Albuquerque Public Schools shouldn’t buy it. Because when you look at how and why these schools are failing, you discover their administrators have a litany of excuses for short-changing their students as well as taxpayers – all while some other schools with similar at-risk student populations are delivering positive academic results that better move their students toward being prepared for work and life after high school.
The four schools consist of three of the four charter schools operating under the Leadership High School Network – Architecture Construction and Engineering Leadership High School, Health Leadership High School and Technology Leadership High School – as well as Academy of Trades & Technology. They are currently chartered by the PEC. All four, which have consistently received either D or F grades from the Public Education Department and know they’re likely to be marked for closure by the state, are now trying to get their charters reauthorized under APS. APS already authorizes Siembra Leadership High School, part of the Leadership Network.
According to PED, fewer than 5 percent of the schools’ students are proficient in reading or math, and they have made “little or no progress in addressing academic performance concerns.” How they can bill themselves as vo-tech high schools preparing tomorrow’s nurses, architects, engineers, skilled tradesmen and techies for the workforce when less than 5 percent of their student body can read at grade level – and they have done nothing measurable to change that – should be at the top of APS’ questions.
Supporters of the schools insist they serve students who have not or cannot function in traditional classrooms – students who would otherwise be on the streets.
But 60 percent of students at Technology Leadership High School are absent on any given day. The Leadership schools lose 30 percent to 40 percent of students during the school year and 60 percent between school years. And they have poor supports for high-needs groups like English language learners and special education students. As Katie Poulos, director of the PED’s charter school division, says, “data shows us that these kids aren’t getting re-engaged. That environment is kind of failing them in the same way as every other school that failed them.”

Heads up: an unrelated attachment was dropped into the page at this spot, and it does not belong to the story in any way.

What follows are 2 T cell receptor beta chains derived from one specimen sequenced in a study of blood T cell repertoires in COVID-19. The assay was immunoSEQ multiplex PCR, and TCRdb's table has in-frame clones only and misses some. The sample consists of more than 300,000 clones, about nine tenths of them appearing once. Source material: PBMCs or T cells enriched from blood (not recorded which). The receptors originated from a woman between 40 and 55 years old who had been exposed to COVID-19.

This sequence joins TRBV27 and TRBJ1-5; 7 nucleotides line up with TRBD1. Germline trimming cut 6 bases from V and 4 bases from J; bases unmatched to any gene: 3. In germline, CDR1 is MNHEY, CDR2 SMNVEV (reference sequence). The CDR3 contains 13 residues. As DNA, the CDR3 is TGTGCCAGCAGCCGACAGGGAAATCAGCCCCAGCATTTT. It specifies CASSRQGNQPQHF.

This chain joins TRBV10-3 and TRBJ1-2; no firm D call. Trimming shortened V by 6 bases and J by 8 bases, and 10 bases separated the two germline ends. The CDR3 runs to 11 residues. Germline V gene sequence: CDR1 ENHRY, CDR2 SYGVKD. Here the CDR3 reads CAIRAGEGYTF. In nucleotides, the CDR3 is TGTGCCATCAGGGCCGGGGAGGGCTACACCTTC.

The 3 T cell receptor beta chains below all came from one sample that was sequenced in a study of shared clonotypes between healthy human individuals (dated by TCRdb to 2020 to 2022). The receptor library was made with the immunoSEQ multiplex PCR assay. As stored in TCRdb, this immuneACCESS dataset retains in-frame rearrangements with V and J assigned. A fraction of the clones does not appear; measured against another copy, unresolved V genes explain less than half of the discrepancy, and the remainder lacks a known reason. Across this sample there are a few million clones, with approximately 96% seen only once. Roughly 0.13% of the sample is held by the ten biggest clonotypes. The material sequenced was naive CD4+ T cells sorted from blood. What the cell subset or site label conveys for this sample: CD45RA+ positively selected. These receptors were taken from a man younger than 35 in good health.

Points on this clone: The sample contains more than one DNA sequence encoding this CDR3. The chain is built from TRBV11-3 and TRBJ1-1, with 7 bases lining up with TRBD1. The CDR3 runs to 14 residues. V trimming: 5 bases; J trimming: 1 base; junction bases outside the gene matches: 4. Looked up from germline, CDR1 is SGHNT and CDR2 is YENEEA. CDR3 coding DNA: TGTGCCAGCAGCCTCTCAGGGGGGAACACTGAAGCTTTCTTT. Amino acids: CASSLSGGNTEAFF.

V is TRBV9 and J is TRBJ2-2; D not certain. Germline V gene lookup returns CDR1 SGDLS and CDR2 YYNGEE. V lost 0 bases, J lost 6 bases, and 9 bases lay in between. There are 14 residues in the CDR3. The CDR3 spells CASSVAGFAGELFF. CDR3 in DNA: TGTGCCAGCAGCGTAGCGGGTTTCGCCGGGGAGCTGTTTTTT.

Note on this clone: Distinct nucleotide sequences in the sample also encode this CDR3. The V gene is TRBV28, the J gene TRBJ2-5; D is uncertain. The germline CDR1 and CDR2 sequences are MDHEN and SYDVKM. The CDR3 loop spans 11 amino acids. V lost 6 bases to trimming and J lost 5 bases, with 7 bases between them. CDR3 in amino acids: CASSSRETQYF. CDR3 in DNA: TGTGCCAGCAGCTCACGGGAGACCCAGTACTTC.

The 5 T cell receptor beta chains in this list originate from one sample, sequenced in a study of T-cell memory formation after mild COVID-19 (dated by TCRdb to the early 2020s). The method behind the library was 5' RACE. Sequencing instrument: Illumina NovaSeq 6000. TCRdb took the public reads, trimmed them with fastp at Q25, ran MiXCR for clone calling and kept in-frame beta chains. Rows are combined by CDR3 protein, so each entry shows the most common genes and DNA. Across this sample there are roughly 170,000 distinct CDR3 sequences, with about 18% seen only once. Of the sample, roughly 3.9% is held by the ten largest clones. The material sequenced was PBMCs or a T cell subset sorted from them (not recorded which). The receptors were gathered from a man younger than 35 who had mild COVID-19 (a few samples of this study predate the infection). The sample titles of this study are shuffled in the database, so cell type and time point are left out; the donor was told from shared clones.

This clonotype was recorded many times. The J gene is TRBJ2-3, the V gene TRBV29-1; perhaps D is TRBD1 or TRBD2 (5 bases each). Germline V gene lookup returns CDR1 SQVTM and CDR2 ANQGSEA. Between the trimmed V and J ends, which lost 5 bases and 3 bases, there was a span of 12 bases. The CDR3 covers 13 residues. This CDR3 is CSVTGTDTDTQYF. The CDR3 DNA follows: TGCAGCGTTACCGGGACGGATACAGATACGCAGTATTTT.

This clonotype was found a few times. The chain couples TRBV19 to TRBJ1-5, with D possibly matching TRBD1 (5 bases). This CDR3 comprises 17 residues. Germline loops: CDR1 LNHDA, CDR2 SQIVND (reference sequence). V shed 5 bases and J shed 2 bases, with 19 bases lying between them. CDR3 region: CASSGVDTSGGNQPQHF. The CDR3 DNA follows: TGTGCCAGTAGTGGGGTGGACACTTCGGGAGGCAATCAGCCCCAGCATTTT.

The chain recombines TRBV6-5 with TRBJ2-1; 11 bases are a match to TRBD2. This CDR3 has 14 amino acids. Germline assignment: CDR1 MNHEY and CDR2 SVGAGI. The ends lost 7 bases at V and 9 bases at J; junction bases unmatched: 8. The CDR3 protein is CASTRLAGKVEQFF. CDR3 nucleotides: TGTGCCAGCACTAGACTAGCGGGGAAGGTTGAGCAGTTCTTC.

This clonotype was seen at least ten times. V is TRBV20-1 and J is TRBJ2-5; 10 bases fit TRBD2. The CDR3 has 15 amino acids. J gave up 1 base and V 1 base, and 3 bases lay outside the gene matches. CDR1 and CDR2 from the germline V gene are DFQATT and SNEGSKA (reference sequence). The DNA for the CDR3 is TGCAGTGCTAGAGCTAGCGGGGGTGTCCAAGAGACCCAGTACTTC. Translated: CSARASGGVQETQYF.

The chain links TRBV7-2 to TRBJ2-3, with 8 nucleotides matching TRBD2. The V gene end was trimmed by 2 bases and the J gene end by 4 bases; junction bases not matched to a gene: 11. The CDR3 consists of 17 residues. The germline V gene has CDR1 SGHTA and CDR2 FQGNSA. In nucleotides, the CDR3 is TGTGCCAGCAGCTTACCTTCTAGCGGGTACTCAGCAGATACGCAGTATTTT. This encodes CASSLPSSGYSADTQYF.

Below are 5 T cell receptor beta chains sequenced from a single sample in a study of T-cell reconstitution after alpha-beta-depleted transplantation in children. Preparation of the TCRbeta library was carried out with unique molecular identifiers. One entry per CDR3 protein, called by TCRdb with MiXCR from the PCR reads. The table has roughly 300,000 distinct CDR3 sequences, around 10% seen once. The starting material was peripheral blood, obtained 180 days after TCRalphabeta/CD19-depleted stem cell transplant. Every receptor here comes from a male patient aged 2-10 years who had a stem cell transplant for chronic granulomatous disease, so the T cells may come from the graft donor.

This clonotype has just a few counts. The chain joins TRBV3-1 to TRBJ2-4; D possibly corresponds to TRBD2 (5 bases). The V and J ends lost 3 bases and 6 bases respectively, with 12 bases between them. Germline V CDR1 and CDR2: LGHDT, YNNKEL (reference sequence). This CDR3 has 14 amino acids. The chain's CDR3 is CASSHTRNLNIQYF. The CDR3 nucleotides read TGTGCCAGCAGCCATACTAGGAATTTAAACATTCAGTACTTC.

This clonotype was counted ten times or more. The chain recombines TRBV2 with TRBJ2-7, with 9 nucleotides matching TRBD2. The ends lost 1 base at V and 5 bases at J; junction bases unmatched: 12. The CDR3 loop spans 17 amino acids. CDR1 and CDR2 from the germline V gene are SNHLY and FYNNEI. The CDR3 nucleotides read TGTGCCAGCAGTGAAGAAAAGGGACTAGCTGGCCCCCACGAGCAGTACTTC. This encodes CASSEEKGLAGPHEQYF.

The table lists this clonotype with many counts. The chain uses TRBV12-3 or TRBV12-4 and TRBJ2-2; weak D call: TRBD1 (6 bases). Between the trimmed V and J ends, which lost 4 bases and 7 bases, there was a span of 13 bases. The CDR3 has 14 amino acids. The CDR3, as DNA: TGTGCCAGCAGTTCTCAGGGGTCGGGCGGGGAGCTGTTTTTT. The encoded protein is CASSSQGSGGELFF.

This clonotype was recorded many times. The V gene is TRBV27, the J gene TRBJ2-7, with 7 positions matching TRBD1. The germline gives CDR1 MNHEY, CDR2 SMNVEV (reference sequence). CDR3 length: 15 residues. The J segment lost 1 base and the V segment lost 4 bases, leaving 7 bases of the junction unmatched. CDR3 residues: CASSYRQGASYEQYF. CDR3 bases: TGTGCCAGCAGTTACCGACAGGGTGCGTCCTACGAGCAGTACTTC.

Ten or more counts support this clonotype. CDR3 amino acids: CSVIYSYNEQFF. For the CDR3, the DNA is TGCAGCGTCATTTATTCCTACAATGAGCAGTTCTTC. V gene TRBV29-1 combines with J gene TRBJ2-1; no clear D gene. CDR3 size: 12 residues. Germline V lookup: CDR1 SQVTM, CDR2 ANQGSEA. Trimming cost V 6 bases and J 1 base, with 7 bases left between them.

Yes, proficiency and truancy are challenges most New Mexico educators have to tackle daily – but these charters’ deflection of criticism, acceptance of lower standards and acceptance that so much of their student body doesn’t show up does little to help these students. And it tarnishes the strong charter schools in our community that deliver impressive academic results.
APS charter school director Joseph Escobedo says reviews of the four charter schools have not been completed, so no recommendations have been made to the APS Board of Education, which will ultimately decide the schools’ fate next month. But he emphasizes APS supports high-quality charters and puts all applicants through a rigorous review process, adding “I feel strongly that we are improving our authorizing practices to be in line with those national standards, and I really look forward to working with the PED and the Public Education Commission in the future, so we all have similar thoughts.”
Based on Escobedo’s comments, this board shopping should get a no-go.
For those critics of PED and PEC who would cut poor-performing charters more slack, remember that despite the PED’s recommendations that La Promesa Early Learning Center be closed for dismal performance (only three out of 10 students could read at grade level), the PEC extended the school’s charter. Now more than $700,000 in questionable transactions is being blamed on the former assistant business manager.
Change is always hard. But these charters’ 900-plus students deserve the best chance they can get of obtaining academic skills required for financial independence. And these four charters have shown they are incapable of providing it.
If APS is committed to high standards, it will reject these charters and help ensure their students have quality schools to attend, either within its district or the charter community.
This editorial first appeared in the Albuquerque Journal. It was written by members of the editorial board and is unsigned as it represents the opinion of the newspaper rather than the writers.